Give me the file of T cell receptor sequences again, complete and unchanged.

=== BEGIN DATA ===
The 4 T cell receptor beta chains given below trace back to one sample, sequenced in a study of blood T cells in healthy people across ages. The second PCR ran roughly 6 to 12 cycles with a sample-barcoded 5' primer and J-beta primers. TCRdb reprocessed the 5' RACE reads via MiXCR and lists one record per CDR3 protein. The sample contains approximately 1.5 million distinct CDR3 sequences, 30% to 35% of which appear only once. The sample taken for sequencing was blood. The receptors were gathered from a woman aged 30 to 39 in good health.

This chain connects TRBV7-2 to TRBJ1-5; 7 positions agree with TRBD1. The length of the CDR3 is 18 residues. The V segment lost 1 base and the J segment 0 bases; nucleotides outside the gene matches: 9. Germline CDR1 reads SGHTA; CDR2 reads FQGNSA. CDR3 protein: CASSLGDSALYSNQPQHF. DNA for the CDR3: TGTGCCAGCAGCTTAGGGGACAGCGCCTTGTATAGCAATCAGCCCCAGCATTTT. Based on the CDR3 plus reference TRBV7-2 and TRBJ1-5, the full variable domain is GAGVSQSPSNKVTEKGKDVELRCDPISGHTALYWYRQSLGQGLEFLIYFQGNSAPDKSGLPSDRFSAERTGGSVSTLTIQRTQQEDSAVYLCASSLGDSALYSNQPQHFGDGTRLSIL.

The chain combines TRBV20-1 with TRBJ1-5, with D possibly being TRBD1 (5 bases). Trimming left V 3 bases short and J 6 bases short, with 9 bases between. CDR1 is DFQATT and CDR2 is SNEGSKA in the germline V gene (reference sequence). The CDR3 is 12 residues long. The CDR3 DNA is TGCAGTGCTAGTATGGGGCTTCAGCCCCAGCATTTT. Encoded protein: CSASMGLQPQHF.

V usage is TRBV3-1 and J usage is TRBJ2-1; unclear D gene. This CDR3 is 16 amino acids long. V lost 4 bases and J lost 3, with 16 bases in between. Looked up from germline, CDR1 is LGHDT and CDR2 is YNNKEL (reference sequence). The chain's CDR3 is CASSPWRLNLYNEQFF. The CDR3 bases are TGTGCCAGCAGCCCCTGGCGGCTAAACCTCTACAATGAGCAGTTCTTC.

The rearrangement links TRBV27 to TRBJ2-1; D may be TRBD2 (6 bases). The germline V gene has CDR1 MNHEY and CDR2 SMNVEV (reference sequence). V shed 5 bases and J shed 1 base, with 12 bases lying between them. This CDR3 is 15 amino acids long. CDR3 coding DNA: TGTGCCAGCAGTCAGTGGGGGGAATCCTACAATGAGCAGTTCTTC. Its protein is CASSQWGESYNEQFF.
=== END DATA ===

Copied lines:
The 4 T cell receptor beta chains given below trace back to one sample, sequenced in a study of blood T cells in healthy people across ages. The second PCR ran roughly 6 to 12 cycles with a sample-barcoded 5' primer and J-beta primers. TCRdb reprocessed the 5' RACE reads via MiXCR and lists one record per CDR3 protein. The sample contains approximately 1.5 million distinct CDR3 sequences, 30% to 35% of which appear only once. The sample taken for sequencing was blood. The receptors were gathered from a woman aged 30 to 39 in good health.

This chain connects TRBV7-2 to TRBJ1-5; 7 positions agree with TRBD1. The length of the CDR3 is 18 residues. The V segment lost 1 base and the J segment 0 bases; nucleotides outside the gene matches: 9. Germline CDR1 reads SGHTA; CDR2 reads FQGNSA. CDR3 protein: CASSLGDSALYSNQPQHF. DNA for the CDR3: TGTGCCAGCAGCTTAGGGGACAGCGCCTTGTATAGCAATCAGCCCCAGCATTTT. Based on the CDR3 plus reference TRBV7-2 and TRBJ1-5, the full variable domain is GAGVSQSPSNKVTEKGKDVELRCDPISGHTALYWYRQSLGQGLEFLIYFQGNSAPDKSGLPSDRFSAERTGGSVSTLTIQRTQQEDSAVYLCASSLGDSALYSNQPQHFGDGTRLSIL.

The chain combines TRBV20-1 with TRBJ1-5, with D possibly being TRBD1 (5 bases). Trimming left V 3 bases short and J 6 bases short, with 9 bases between. CDR1 is DFQATT and CDR2 is SNEGSKA in the germline V gene (reference sequence). The CDR3 is 12 residues long. The CDR3 DNA is TGCAGTGCTAGTATGGGGCTTCAGCCCCAGCATTTT. Encoded protein: CSASMGLQPQHF.

V usage is TRBV3-1 and J usage is TRBJ2-1; unclear D gene. This CDR3 is 16 amino acids long. V lost 4 bases and J lost 3, with 16 bases in between. Looked up from germline, CDR1 is LGHDT and CDR2 is YNNKEL (reference sequence). The chain's CDR3 is CASSPWRLNLYNEQFF. The CDR3 bases are TGTGCCAGCAGCCCCTGGCGGCTAAACCTCTACAATGAGCAGTTCTTC.

The rearrangement links TRBV27 to TRBJ2-1; D may be TRBD2 (6 bases). The germline V gene has CDR1 MNHEY and CDR2 SMNVEV (reference sequence). V shed 5 bases and J shed 1 base, with 12 bases lying between them. This CDR3 is 15 amino acids long. CDR3 coding DNA: TGTGCCAGCAGTCAGTGGGGGGAATCCTACAATGAGCAGTTCTTC. Its protein is CASSQWGESYNEQFF.